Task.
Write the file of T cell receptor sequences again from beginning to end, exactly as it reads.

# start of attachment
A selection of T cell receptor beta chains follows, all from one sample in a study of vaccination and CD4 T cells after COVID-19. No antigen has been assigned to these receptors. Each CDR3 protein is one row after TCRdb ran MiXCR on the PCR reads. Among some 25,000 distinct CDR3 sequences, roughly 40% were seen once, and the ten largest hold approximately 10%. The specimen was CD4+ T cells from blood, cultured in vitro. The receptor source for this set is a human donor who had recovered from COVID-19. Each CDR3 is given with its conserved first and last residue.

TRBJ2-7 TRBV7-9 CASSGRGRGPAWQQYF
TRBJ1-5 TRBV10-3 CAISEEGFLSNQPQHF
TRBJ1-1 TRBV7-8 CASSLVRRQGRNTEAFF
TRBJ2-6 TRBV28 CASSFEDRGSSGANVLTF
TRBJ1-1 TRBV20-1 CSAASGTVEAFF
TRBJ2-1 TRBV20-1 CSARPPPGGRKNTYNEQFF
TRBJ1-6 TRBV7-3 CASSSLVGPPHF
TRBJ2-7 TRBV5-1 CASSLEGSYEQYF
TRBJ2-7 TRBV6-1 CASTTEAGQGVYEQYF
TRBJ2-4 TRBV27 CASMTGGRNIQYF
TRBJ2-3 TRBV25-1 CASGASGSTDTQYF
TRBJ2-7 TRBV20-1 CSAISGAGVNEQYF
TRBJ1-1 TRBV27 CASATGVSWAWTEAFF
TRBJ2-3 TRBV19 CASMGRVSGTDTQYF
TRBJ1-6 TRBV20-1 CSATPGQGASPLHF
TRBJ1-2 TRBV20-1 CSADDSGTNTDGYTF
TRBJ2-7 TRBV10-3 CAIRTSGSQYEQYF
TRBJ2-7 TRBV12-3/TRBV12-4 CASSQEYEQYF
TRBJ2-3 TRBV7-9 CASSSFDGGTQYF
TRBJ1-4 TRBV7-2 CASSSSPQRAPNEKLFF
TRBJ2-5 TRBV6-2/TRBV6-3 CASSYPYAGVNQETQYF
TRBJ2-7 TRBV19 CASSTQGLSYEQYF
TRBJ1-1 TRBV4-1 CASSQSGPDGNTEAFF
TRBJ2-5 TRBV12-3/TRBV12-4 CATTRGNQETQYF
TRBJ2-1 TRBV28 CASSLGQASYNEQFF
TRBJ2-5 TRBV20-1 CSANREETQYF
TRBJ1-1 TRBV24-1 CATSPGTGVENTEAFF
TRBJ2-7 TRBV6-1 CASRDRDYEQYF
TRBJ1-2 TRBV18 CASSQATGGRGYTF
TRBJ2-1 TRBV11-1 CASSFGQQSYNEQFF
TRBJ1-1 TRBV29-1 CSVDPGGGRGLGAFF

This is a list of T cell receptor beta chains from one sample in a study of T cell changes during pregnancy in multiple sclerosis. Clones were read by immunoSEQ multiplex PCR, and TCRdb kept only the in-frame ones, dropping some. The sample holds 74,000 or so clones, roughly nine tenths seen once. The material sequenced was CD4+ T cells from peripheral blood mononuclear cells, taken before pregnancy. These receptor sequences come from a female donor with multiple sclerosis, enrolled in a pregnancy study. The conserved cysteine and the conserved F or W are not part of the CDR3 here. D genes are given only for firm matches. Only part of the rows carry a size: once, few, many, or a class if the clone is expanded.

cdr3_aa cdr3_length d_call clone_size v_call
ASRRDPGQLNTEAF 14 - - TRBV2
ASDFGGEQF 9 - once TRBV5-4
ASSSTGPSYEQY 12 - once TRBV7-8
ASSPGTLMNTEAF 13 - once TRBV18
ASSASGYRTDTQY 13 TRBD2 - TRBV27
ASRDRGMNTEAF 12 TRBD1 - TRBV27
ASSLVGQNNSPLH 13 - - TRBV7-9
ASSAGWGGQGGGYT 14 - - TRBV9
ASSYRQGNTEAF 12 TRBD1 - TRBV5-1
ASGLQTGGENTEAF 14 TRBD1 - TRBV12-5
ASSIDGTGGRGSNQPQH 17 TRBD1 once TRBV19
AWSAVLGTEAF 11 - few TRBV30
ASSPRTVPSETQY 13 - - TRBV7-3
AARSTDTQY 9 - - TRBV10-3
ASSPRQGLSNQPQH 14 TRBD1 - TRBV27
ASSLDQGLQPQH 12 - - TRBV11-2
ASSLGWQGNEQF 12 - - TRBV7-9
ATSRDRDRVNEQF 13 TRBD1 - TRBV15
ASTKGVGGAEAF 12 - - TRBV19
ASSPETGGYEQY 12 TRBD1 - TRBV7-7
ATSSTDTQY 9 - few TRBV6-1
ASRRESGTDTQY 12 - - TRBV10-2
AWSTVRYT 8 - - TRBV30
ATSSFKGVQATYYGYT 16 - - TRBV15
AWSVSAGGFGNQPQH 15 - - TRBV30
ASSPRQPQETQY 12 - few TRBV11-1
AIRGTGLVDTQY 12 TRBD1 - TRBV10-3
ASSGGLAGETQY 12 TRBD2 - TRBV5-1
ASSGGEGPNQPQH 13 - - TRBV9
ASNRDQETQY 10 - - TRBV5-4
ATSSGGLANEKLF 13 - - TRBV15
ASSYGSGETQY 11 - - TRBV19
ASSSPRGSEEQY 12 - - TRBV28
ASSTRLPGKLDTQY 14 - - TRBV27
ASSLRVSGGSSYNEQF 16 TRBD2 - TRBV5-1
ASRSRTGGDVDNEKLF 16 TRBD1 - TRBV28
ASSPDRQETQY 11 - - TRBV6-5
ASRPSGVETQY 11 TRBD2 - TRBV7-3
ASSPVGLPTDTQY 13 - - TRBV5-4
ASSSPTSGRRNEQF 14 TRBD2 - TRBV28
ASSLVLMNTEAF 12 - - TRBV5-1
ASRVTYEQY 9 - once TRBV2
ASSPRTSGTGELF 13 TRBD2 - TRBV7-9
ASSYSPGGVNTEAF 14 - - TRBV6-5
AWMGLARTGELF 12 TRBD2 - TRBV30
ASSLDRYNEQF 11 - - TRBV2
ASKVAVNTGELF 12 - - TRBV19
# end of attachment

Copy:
A selection of T cell receptor beta chains follows, all from one sample in a study of vaccination and CD4 T cells after COVID-19. No antigen has been assigned to these receptors. Each CDR3 protein is one row after TCRdb ran MiXCR on the PCR reads. Among some 25,000 distinct CDR3 sequences, roughly 40% were seen once, and the ten largest hold approximately 10%. The specimen was CD4+ T cells from blood, cultured in vitro. The receptor source for this set is a human donor who had recovered from COVID-19. Each CDR3 is given with its conserved first and last residue.

TRBJ2-7 TRBV7-9 CASSGRGRGPAWQQYF
TRBJ1-5 TRBV10-3 CAISEEGFLSNQPQHF
TRBJ1-1 TRBV7-8 CASSLVRRQGRNTEAFF
TRBJ2-6 TRBV28 CASSFEDRGSSGANVLTF
TRBJ1-1 TRBV20-1 CSAASGTVEAFF
TRBJ2-1 TRBV20-1 CSARPPPGGRKNTYNEQFF
TRBJ1-6 TRBV7-3 CASSSLVGPPHF
TRBJ2-7 TRBV5-1 CASSLEGSYEQYF
TRBJ2-7 TRBV6-1 CASTTEAGQGVYEQYF
TRBJ2-4 TRBV27 CASMTGGRNIQYF
TRBJ2-3 TRBV25-1 CASGASGSTDTQYF
TRBJ2-7 TRBV20-1 CSAISGAGVNEQYF
TRBJ1-1 TRBV27 CASATGVSWAWTEAFF
TRBJ2-3 TRBV19 CASMGRVSGTDTQYF
TRBJ1-6 TRBV20-1 CSATPGQGASPLHF
TRBJ1-2 TRBV20-1 CSADDSGTNTDGYTF
TRBJ2-7 TRBV10-3 CAIRTSGSQYEQYF
TRBJ2-7 TRBV12-3/TRBV12-4 CASSQEYEQYF
TRBJ2-3 TRBV7-9 CASSSFDGGTQYF
TRBJ1-4 TRBV7-2 CASSSSPQRAPNEKLFF
TRBJ2-5 TRBV6-2/TRBV6-3 CASSYPYAGVNQETQYF
TRBJ2-7 TRBV19 CASSTQGLSYEQYF
TRBJ1-1 TRBV4-1 CASSQSGPDGNTEAFF
TRBJ2-5 TRBV12-3/TRBV12-4 CATTRGNQETQYF
TRBJ2-1 TRBV28 CASSLGQASYNEQFF
TRBJ2-5 TRBV20-1 CSANREETQYF
TRBJ1-1 TRBV24-1 CATSPGTGVENTEAFF
TRBJ2-7 TRBV6-1 CASRDRDYEQYF
TRBJ1-2 TRBV18 CASSQATGGRGYTF
TRBJ2-1 TRBV11-1 CASSFGQQSYNEQFF
TRBJ1-1 TRBV29-1 CSVDPGGGRGLGAFF

This is a list of T cell receptor beta chains from one sample in a study of T cell changes during pregnancy in multiple sclerosis. Clones were read by immunoSEQ multiplex PCR, and TCRdb kept only the in-frame ones, dropping some. The sample holds 74,000 or so clones, roughly nine tenths seen once. The material sequenced was CD4+ T cells from peripheral blood mononuclear cells, taken before pregnancy. These receptor sequences come from a female donor with multiple sclerosis, enrolled in a pregnancy study. The conserved cysteine and the conserved F or W are not part of the CDR3 here. D genes are given only for firm matches. Only part of the rows carry a size: once, few, many, or a class if the clone is expanded.

cdr3_aa cdr3_length d_call clone_size v_call
ASRRDPGQLNTEAF 14 - - TRBV2
ASDFGGEQF 9 - once TRBV5-4
ASSSTGPSYEQY 12 - once TRBV7-8
ASSPGTLMNTEAF 13 - once TRBV18
ASSASGYRTDTQY 13 TRBD2 - TRBV27
ASRDRGMNTEAF 12 TRBD1 - TRBV27
ASSLVGQNNSPLH 13 - - TRBV7-9
ASSAGWGGQGGGYT 14 - - TRBV9
ASSYRQGNTEAF 12 TRBD1 - TRBV5-1
ASGLQTGGENTEAF 14 TRBD1 - TRBV12-5
ASSIDGTGGRGSNQPQH 17 TRBD1 once TRBV19
AWSAVLGTEAF 11 - few TRBV30
ASSPRTVPSETQY 13 - - TRBV7-3
AARSTDTQY 9 - - TRBV10-3
ASSPRQGLSNQPQH 14 TRBD1 - TRBV27
ASSLDQGLQPQH 12 - - TRBV11-2
ASSLGWQGNEQF 12 - - TRBV7-9
ATSRDRDRVNEQF 13 TRBD1 - TRBV15
ASTKGVGGAEAF 12 - - TRBV19
ASSPETGGYEQY 12 TRBD1 - TRBV7-7
ATSSTDTQY 9 - few TRBV6-1
ASRRESGTDTQY 12 - - TRBV10-2
AWSTVRYT 8 - - TRBV30
ATSSFKGVQATYYGYT 16 - - TRBV15
AWSVSAGGFGNQPQH 15 - - TRBV30
ASSPRQPQETQY 12 - few TRBV11-1
AIRGTGLVDTQY 12 TRBD1 - TRBV10-3
ASSGGLAGETQY 12 TRBD2 - TRBV5-1
ASSGGEGPNQPQH 13 - - TRBV9
ASNRDQETQY 10 - - TRBV5-4
ATSSGGLANEKLF 13 - - TRBV15
ASSYGSGETQY 11 - - TRBV19
ASSSPRGSEEQY 12 - - TRBV28
ASSTRLPGKLDTQY 14 - - TRBV27
ASSLRVSGGSSYNEQF 16 TRBD2 - TRBV5-1
ASRSRTGGDVDNEKLF 16 TRBD1 - TRBV28
ASSPDRQETQY 11 - - TRBV6-5
ASRPSGVETQY 11 TRBD2 - TRBV7-3
ASSPVGLPTDTQY 13 - - TRBV5-4
ASSSPTSGRRNEQF 14 TRBD2 - TRBV28
ASSLVLMNTEAF 12 - - TRBV5-1
ASRVTYEQY 9 - once TRBV2
ASSPRTSGTGELF 13 TRBD2 - TRBV7-9
ASSYSPGGVNTEAF 14 - - TRBV6-5
AWMGLARTGELF 12 TRBD2 - TRBV30
ASSLDRYNEQF 11 - - TRBV2
ASKVAVNTGELF 12 - - TRBV19